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I Think You Forgot To Mention Something

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Do you ever experience a moment when it seems like someone is on the verge of a truth but they end up just skirting around it? It seems like that happens often around issues of weight. We hear a lot of talk about how horrible life is for fat people and we activists sit there, mentally filling in the blanks; “Yes, life is hard for us because people discriminate against us!” Unfortunately, many people never seem to reach that logical conclusion. Instead, it’s “Doctor’s treat fat patient’s poorly, so you should lose weight.” “Kids bully fat people, so you should lose weight.” “Airlines kick fat people off of flights, so you should lose weight.” And on and on it goes.

Last week I was sitting at the break table at work, flipping through the most recent issue of Mental Floss magazine, and I had one of those “avoiding the truth” moments. The magazine included a feature on how the seven deadly sins may not be so bad for you after all. I mostly skimmed the article, but of course I wanted to see what they had to say about gluttony. Now, I don’t really need a magazine article to give me permission to practice some good old fashioned gluttony. I don’t believe in attaching moral value to food or drink anyway, and it doesn’t take a genius to figure out that indulging in something you enjoy makes you happy, so just enjoy it already!

Even though I wanted to see what the rag had to say about gluttony, I didn’t get very far, because right at the beginning of the section was a parenthetical that warned against being too gluttonous, because heavier people (their words) tend to get raises and promotions less often. Hmmm. Mental Floss, I feel like you’re missing something.

See, this is true. All of us fat activists know this is true. Apparently the writers of Mental Floss know this is true as well, because they threw it in as a little tidbit in an article about why it’s okay to indulge (but not too much, I guess. Don’t over-indulge that indulgence, folks). The thing is, I don’t think it’s particularly helpful to include this fact without bothering to talk about why it’s true.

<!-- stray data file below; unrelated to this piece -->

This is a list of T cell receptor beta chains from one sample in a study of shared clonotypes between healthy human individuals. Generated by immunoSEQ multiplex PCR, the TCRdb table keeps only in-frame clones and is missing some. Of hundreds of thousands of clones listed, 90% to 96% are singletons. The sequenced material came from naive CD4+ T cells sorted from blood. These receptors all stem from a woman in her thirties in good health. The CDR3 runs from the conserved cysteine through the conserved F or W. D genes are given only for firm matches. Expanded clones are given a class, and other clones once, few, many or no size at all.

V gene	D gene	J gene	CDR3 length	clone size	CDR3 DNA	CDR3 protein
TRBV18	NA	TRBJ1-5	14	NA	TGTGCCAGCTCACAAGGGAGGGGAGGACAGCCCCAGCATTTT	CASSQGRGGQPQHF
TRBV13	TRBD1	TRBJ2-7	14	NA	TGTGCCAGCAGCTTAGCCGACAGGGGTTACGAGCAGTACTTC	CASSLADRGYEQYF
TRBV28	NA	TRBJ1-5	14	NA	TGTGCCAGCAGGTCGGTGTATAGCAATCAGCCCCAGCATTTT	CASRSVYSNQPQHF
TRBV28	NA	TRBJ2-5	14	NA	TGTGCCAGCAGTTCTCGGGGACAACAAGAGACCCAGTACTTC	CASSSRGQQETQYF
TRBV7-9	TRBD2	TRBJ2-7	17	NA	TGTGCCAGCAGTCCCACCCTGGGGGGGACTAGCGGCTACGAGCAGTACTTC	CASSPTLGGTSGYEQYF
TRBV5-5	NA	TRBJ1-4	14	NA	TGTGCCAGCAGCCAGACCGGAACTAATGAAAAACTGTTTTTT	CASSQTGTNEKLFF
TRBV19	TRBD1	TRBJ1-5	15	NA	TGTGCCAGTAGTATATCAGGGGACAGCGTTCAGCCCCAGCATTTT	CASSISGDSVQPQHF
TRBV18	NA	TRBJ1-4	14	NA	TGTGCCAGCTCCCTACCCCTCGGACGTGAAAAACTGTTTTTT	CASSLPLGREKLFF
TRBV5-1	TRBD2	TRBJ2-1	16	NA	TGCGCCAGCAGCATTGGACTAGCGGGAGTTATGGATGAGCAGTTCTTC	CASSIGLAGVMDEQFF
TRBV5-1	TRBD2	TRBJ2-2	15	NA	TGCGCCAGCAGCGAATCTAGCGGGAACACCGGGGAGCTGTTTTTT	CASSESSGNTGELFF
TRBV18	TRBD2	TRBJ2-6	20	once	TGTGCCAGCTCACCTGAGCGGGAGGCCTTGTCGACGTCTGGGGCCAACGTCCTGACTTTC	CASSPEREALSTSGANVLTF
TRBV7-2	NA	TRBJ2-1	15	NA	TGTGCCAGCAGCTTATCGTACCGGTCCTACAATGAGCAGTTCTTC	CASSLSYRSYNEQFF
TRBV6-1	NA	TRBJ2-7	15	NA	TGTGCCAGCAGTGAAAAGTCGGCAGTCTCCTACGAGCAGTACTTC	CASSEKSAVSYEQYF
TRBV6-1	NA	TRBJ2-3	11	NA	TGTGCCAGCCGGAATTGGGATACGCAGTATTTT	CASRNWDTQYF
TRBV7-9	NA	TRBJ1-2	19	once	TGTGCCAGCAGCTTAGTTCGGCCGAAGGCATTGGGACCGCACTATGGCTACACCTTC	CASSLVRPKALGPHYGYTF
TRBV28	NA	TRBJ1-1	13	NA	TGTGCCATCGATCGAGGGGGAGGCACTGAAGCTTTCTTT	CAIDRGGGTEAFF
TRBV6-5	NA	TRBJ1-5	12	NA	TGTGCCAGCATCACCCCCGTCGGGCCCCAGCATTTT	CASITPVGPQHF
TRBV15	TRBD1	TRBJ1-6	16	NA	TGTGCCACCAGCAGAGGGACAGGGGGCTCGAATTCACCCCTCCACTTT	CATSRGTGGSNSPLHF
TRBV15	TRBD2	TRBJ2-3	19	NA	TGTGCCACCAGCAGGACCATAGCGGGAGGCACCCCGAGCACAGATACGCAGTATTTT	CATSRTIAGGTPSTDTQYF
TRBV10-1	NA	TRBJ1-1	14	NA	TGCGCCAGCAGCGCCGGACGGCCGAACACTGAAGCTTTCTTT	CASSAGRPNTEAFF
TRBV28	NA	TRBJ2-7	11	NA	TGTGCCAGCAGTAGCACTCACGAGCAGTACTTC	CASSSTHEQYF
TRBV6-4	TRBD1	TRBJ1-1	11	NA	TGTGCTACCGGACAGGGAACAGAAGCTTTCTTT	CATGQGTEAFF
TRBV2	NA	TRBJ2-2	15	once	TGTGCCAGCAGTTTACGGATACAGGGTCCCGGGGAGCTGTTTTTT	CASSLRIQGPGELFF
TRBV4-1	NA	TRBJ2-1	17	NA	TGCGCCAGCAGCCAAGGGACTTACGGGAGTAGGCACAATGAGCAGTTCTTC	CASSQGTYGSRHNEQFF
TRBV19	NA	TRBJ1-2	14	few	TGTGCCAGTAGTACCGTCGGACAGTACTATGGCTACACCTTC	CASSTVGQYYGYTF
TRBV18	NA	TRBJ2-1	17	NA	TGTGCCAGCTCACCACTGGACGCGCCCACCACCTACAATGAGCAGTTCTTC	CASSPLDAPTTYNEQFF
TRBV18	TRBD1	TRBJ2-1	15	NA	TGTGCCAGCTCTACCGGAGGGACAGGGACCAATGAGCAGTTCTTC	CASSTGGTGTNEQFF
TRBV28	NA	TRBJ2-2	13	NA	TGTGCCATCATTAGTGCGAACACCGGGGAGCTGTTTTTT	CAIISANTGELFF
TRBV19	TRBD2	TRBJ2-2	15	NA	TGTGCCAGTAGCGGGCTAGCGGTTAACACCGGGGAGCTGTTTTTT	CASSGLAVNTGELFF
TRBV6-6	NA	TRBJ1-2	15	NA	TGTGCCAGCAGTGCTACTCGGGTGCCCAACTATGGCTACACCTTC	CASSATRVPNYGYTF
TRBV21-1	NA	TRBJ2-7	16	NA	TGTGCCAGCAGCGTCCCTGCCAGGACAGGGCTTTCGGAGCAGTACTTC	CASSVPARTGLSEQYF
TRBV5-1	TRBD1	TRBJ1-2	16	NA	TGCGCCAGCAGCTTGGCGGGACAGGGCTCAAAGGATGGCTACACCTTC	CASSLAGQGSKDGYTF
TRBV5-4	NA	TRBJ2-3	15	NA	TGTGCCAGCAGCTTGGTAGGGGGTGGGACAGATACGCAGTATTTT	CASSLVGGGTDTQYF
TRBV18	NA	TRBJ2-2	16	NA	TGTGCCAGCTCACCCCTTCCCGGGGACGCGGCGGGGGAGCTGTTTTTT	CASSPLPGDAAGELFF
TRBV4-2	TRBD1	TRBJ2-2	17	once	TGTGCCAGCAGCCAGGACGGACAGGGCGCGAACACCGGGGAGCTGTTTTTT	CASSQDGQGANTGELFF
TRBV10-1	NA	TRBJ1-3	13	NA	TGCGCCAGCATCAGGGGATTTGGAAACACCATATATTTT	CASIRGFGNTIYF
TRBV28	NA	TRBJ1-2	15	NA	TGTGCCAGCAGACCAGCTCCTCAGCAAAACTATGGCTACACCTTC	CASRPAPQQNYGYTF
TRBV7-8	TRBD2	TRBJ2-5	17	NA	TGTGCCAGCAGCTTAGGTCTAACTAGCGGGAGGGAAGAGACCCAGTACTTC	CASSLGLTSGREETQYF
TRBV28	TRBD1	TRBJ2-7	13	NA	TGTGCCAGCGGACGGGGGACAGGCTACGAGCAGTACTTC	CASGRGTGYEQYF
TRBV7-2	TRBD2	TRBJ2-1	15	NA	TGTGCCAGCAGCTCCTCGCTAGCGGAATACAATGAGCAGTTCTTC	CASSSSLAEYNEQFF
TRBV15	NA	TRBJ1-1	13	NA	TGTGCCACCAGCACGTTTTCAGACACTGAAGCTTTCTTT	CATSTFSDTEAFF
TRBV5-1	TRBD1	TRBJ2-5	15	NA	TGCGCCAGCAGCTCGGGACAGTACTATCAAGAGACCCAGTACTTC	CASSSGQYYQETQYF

Being less likely to be hired, promoted, or given a raise is not some odd little side-effect of being fat. It’s not a coincidence. It’s not an unavoidable trait. It’s discrimination. Fat people are discriminated against. We are less likely to be hired, promoted, or given raises because the people in power see us as lazy, unintelligent, or just ugly. The article in Mental Floss mentioned this fact of discrimination against “heavier people” so casually and quickly that it wasn’t clear whether or not they actually see it as discrimination. Reading that line I felt like saying “….Yes, and?”

The thing is, it’s not our fault. It’s not our fault we are less likely to be given these opportunities in the workplace. It’s not our fault we are discriminated against. To throw this fact out there so casually, and then not explore it, makes it seem like this is just an interesting and unfortunate side affect of being fat. What it really is, is a side affect of living in a society that views fat people as lesser beings. We are headless blobs on the evening news, miserable bed-ridden guests on Dr. Oz, reality show contestants desperate to lose weight in order to “take our lives  back.” I don’t know about anyone else, but I just want to be a person.

Yes, fat people are less likely to be given raises or promotions. And that is fucking unacceptable.